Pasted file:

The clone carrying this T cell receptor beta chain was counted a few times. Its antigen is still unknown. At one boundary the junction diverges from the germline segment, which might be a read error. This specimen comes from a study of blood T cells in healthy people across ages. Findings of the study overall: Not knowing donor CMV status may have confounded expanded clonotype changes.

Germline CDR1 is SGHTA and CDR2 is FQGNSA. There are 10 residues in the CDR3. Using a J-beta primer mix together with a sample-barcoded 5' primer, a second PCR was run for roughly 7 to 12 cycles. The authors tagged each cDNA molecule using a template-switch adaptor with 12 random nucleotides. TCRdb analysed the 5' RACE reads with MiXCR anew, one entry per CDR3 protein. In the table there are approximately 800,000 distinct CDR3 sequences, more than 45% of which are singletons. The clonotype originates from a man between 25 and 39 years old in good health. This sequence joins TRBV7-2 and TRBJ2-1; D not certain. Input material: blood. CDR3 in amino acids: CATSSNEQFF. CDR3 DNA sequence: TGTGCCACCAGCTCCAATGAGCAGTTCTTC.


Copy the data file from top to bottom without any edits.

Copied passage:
The clone carrying this T cell receptor beta chain was counted a few times. Its antigen is still unknown. At one boundary the junction diverges from the germline segment, which might be a read error. This specimen comes from a study of blood T cells in healthy people across ages. Findings of the study overall: Not knowing donor CMV status may have confounded expanded clonotype changes.

Germline CDR1 is SGHTA and CDR2 is FQGNSA. There are 10 residues in the CDR3. Using a J-beta primer mix together with a sample-barcoded 5' primer, a second PCR was run for roughly 7 to 12 cycles. The authors tagged each cDNA molecule using a template-switch adaptor with 12 random nucleotides. TCRdb analysed the 5' RACE reads with MiXCR anew, one entry per CDR3 protein. In the table there are approximately 800,000 distinct CDR3 sequences, more than 45% of which are singletons. The clonotype originates from a man between 25 and 39 years old in good health. This sequence joins TRBV7-2 and TRBJ2-1; D not certain. Input material: blood. CDR3 in amino acids: CATSSNEQFF. CDR3 DNA sequence: TGTGCCACCAGCTCCAATGAGCAGTTCTTC.